Finally, Obama should voice appreciation of Abe's decision to downplay history issues to focus on the important task of reviving Japan's economy and improving ties with key neighbors such as South Korea. Japanese voters want to see Abe's economic plans succeed and relations with Japan's regional counterparts improve. Such an outcome would also serve U.S. interests.

[Check out our editorial cartoons on President Obama.]

To help lock in such important outcomes, Obama should consider inviting Abe to explore rebuilding the personal, educational, and cultural networks between the two great countries. Building and retaining American expertise on Japan, and increasing the exposure of young Japanese to the United States, would enhance the two countries' relationship and the future competitiveness of both.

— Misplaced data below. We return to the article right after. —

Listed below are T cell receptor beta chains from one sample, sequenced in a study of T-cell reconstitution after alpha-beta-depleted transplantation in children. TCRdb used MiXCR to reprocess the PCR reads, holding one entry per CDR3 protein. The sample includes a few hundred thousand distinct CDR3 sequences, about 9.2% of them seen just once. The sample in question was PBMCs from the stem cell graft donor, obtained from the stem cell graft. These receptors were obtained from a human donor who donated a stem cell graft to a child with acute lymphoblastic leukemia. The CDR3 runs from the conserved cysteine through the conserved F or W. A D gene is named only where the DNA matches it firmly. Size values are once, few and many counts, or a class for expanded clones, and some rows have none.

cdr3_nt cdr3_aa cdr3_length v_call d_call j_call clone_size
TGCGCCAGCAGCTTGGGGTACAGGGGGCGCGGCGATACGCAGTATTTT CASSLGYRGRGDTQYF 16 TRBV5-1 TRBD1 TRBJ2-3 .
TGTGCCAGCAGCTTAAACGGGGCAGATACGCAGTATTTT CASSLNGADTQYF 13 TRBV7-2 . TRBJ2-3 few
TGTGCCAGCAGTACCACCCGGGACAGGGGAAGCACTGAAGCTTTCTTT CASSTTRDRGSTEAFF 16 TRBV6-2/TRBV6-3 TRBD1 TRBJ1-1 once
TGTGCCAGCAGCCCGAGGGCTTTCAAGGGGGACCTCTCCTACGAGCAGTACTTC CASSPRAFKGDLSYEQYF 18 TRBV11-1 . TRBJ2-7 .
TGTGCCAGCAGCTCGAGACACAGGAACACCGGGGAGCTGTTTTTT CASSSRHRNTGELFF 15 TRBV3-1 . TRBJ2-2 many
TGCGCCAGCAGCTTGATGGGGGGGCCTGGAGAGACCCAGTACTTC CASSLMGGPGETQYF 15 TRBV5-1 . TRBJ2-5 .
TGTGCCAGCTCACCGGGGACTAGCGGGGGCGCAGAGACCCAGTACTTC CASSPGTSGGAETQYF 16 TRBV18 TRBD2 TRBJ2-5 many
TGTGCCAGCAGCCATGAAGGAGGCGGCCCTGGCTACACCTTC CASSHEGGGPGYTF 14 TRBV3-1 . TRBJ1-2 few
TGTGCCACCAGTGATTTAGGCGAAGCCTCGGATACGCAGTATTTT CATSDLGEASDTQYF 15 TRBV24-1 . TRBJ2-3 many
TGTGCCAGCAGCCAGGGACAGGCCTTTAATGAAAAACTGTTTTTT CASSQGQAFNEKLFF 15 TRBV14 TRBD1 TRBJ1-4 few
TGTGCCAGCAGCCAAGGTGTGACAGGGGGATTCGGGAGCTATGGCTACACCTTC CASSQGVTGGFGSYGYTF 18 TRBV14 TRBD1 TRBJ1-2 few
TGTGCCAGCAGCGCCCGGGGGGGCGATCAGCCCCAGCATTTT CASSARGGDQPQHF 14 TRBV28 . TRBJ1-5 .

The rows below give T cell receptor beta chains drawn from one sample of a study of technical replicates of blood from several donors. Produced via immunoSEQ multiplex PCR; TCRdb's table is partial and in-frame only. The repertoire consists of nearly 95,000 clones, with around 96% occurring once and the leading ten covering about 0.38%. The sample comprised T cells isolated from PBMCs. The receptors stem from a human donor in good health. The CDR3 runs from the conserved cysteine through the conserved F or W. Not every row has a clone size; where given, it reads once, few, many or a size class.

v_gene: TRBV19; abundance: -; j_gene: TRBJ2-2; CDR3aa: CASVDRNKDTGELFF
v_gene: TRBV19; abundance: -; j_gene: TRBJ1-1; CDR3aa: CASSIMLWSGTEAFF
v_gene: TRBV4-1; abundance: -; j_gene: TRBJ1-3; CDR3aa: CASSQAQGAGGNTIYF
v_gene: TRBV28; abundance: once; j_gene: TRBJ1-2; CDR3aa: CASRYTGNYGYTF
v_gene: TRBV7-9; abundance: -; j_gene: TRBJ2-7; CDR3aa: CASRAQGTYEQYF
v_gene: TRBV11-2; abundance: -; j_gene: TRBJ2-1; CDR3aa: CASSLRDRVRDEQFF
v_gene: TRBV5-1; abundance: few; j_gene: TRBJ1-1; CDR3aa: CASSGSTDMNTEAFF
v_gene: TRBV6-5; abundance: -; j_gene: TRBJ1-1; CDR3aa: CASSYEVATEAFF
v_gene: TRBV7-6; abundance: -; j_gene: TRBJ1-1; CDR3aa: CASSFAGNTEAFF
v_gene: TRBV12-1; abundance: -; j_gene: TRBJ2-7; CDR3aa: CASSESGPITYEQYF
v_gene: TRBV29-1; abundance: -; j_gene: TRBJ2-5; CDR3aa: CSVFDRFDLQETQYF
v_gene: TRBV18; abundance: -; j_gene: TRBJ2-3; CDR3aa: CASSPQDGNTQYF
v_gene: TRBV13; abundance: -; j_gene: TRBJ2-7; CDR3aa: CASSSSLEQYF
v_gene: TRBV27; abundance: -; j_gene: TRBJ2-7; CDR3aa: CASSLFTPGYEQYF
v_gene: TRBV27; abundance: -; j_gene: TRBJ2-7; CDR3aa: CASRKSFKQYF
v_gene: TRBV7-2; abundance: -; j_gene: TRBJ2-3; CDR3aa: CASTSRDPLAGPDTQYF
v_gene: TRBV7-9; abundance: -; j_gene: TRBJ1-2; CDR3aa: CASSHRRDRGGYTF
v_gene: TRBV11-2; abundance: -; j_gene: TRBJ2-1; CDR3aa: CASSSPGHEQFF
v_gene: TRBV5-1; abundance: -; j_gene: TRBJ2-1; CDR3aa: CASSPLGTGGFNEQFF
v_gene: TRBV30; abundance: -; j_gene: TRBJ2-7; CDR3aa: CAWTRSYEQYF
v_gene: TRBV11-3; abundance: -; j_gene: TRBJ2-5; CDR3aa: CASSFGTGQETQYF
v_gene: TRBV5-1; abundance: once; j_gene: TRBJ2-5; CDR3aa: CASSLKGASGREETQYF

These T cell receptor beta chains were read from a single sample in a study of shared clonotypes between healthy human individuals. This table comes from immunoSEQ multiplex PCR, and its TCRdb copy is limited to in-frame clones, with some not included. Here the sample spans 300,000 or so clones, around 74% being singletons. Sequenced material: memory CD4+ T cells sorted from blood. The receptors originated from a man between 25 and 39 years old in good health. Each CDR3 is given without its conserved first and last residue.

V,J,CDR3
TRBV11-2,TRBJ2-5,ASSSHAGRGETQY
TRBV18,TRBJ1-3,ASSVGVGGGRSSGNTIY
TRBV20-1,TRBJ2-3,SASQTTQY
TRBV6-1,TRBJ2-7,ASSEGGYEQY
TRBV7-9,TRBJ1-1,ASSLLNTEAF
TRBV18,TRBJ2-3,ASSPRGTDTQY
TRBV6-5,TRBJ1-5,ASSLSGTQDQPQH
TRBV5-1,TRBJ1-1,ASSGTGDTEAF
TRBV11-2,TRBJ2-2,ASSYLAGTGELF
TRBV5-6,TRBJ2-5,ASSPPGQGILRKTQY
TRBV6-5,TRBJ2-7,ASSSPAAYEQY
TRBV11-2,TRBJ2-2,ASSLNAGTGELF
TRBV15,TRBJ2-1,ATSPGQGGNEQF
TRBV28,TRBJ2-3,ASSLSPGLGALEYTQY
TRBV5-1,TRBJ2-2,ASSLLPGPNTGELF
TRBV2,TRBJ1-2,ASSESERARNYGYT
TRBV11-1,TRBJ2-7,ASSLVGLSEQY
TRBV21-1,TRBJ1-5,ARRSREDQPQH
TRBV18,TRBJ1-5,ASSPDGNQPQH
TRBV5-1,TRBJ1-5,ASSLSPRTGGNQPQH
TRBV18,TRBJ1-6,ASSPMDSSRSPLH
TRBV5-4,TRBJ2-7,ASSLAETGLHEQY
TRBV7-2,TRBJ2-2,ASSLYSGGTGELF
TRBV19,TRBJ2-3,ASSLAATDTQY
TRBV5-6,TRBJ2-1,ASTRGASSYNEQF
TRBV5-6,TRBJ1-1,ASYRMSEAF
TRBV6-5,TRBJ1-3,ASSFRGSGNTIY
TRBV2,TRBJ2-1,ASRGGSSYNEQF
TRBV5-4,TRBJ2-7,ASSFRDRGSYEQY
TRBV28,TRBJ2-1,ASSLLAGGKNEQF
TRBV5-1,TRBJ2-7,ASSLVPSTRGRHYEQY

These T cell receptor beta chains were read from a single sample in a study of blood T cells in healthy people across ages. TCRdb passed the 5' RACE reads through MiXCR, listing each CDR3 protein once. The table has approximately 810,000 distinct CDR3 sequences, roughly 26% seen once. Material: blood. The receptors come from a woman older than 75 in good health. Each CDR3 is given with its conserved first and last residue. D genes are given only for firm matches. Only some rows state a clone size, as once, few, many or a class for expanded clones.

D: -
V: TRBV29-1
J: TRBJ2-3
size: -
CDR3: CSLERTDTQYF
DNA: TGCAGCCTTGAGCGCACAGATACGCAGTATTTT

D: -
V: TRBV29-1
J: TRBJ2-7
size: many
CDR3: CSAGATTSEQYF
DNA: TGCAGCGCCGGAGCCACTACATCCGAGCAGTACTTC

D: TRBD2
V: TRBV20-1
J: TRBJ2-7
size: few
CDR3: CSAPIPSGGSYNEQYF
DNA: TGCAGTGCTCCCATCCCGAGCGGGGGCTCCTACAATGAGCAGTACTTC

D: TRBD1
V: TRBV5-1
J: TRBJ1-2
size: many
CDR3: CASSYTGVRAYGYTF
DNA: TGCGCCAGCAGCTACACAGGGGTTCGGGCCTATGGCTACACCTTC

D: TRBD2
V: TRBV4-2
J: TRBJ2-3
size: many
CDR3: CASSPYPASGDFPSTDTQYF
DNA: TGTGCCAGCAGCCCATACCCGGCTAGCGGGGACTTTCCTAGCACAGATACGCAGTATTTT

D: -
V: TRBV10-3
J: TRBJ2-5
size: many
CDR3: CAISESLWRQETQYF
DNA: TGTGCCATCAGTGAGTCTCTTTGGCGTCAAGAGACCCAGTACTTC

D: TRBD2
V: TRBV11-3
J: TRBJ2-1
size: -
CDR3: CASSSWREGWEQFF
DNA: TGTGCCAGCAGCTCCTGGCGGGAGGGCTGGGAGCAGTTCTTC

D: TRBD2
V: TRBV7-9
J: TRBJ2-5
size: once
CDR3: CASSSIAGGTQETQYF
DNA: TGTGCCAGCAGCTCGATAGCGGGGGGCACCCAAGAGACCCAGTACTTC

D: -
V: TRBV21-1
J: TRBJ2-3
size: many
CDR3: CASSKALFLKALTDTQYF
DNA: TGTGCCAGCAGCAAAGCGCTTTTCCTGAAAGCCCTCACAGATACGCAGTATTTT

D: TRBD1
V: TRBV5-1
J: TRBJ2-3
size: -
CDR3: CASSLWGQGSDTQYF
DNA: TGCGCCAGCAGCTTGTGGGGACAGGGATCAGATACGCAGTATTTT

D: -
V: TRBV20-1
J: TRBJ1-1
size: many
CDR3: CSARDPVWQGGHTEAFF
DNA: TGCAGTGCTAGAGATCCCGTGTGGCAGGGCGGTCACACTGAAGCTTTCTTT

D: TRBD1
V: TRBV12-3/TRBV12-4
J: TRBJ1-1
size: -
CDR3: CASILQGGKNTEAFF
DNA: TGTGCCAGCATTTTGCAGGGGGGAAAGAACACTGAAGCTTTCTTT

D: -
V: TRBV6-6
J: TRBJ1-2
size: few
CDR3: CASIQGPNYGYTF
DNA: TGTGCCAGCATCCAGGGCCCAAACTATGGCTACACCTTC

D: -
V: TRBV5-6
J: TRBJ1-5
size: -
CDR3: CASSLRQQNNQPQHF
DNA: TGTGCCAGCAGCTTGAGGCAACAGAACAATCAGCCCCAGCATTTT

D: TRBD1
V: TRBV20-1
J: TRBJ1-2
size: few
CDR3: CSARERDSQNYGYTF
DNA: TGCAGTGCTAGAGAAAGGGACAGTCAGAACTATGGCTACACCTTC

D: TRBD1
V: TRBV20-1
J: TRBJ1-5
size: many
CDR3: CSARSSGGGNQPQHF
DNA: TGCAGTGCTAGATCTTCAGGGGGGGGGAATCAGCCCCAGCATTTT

The meeting could easily be the most important moment of Abe's time in office, and may well set the tone for U.S.-Japan relations for years to come. If it defines a pathway towards a new, more equal defense relationship; establishes an approach that will bind the two economies closer through trade and energy cooperation; and lays out a strategy for promoting a principled vision for the two countries' collaboration on international norms and institutions, it will further enhance the alliance and the value of a close U.S.-Japan relationship to both sides. 

  • Read Jason Healey: Fighting Chinese Cyberespionage: Obama's Next Move
  • Read Michael Noonan: The Limits of a Smaller U.S. Military
  • Check out U.S. News Weekly, now available on iPad.